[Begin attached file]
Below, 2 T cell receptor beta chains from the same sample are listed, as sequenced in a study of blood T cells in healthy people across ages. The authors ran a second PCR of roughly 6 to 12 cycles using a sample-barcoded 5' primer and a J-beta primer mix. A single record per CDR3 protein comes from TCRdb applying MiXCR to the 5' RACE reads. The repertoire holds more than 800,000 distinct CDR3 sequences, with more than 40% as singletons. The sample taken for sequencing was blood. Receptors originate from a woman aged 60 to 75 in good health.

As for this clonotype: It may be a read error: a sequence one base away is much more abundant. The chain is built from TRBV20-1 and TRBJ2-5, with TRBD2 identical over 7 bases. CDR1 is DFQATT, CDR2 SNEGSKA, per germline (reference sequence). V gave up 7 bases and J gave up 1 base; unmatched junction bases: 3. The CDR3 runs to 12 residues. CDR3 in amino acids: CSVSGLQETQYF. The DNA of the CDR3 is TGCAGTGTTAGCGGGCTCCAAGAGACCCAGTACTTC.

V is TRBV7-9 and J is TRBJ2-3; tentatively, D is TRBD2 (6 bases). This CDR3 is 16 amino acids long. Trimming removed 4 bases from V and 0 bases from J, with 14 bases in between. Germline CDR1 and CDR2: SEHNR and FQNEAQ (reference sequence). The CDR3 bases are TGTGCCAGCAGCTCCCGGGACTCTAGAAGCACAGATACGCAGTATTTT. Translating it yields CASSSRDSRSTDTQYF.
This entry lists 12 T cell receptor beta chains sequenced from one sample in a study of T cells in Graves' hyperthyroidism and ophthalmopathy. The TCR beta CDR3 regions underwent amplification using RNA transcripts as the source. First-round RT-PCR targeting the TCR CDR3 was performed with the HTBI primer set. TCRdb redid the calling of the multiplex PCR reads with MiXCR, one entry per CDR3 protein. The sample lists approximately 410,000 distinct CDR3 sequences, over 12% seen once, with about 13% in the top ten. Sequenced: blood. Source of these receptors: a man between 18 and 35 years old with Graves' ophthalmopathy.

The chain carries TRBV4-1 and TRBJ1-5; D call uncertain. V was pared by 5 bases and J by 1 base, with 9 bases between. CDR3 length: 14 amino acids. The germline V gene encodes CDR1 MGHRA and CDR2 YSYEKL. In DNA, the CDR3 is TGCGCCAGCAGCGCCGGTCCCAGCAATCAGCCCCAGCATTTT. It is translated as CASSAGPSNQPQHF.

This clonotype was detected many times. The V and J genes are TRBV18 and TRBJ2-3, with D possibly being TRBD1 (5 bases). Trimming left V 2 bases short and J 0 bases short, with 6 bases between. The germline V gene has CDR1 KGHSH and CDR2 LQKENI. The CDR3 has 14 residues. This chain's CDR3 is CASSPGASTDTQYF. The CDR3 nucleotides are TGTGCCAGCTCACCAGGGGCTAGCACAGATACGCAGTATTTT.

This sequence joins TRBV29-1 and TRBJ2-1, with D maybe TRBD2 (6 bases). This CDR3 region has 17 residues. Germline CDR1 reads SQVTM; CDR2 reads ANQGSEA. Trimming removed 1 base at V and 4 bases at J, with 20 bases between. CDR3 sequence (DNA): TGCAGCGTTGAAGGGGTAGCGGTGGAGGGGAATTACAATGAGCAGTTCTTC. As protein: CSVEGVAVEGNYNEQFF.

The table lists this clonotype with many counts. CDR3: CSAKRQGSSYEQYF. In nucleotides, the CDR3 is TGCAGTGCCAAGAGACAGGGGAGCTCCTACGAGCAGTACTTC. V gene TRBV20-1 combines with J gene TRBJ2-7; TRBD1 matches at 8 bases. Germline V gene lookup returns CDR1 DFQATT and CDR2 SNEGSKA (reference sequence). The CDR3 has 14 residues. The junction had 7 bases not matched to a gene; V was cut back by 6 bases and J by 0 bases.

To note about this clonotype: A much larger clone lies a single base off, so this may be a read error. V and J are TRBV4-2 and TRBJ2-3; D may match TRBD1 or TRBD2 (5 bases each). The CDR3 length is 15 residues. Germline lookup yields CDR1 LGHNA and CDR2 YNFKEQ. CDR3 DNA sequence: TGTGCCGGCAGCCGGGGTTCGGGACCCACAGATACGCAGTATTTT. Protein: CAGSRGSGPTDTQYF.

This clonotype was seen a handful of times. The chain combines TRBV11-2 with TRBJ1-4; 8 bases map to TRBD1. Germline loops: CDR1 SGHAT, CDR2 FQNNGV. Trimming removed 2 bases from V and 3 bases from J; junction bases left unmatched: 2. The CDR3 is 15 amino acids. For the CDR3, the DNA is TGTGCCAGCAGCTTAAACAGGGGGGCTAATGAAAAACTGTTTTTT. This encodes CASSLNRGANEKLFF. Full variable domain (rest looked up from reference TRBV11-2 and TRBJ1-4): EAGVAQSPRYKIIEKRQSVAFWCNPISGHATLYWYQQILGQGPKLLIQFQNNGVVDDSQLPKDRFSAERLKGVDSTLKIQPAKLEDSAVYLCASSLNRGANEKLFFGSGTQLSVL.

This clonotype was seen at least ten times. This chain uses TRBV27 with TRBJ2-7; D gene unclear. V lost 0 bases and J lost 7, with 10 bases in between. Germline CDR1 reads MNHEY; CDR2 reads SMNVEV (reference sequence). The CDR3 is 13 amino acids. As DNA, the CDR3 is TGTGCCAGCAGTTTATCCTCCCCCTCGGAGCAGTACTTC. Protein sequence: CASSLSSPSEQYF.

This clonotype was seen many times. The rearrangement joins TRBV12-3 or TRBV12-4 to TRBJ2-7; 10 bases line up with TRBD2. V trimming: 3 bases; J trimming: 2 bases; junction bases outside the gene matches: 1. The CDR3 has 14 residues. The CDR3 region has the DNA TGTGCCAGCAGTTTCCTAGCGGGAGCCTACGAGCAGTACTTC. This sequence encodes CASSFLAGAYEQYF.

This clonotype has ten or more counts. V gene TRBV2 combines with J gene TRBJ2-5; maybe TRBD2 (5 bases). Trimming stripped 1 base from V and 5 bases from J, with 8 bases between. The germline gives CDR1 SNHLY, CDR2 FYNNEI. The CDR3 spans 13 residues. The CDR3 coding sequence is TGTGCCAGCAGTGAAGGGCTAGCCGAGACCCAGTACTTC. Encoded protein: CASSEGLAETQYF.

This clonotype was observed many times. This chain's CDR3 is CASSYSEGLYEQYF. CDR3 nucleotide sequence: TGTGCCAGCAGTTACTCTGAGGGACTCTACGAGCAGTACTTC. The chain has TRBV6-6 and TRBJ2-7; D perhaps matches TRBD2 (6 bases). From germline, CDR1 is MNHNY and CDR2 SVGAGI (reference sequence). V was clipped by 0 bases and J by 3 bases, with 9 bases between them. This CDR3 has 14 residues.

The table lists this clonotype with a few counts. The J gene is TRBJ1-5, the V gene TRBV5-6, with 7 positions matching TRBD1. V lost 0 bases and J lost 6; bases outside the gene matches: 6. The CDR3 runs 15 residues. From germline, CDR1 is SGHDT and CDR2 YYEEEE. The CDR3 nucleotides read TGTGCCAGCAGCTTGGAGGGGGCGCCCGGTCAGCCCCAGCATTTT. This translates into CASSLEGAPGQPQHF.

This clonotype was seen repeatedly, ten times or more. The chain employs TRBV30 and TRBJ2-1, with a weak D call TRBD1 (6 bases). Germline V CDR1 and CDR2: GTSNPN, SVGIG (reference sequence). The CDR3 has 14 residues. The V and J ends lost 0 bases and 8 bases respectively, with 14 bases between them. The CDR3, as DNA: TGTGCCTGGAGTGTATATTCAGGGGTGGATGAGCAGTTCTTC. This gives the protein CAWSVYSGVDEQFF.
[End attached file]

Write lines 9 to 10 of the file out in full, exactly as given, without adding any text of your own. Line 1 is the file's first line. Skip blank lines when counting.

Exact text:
To note about this clonotype: A much larger clone lies a single base off, so this may be a read error. V and J are TRBV4-2 and TRBJ2-3; D may match TRBD1 or TRBD2 (5 bases each). The CDR3 length is 15 residues. Germline lookup yields CDR1 LGHNA and CDR2 YNFKEQ. CDR3 DNA sequence: TGTGCCGGCAGCCGGGGTTCGGGACCCACAGATACGCAGTATTTT. Protein: CAGSRGSGPTDTQYF.

This clonotype was seen a handful of times. The chain combines TRBV11-2 with TRBJ1-4; 8 bases map to TRBD1. Germline loops: CDR1 SGHAT, CDR2 FQNNGV. Trimming removed 2 bases from V and 3 bases from J; junction bases left unmatched: 2. The CDR3 is 15 amino acids. For the CDR3, the DNA is TGTGCCAGCAGCTTAAACAGGGGGGCTAATGAAAAACTGTTTTTT. This encodes CASSLNRGANEKLFF. Full variable domain (rest looked up from reference TRBV11-2 and TRBJ1-4): EAGVAQSPRYKIIEKRQSVAFWCNPISGHATLYWYQQILGQGPKLLIQFQNNGVVDDSQLPKDRFSAERLKGVDSTLKIQPAKLEDSAVYLCASSLNRGANEKLFFGSGTQLSVL.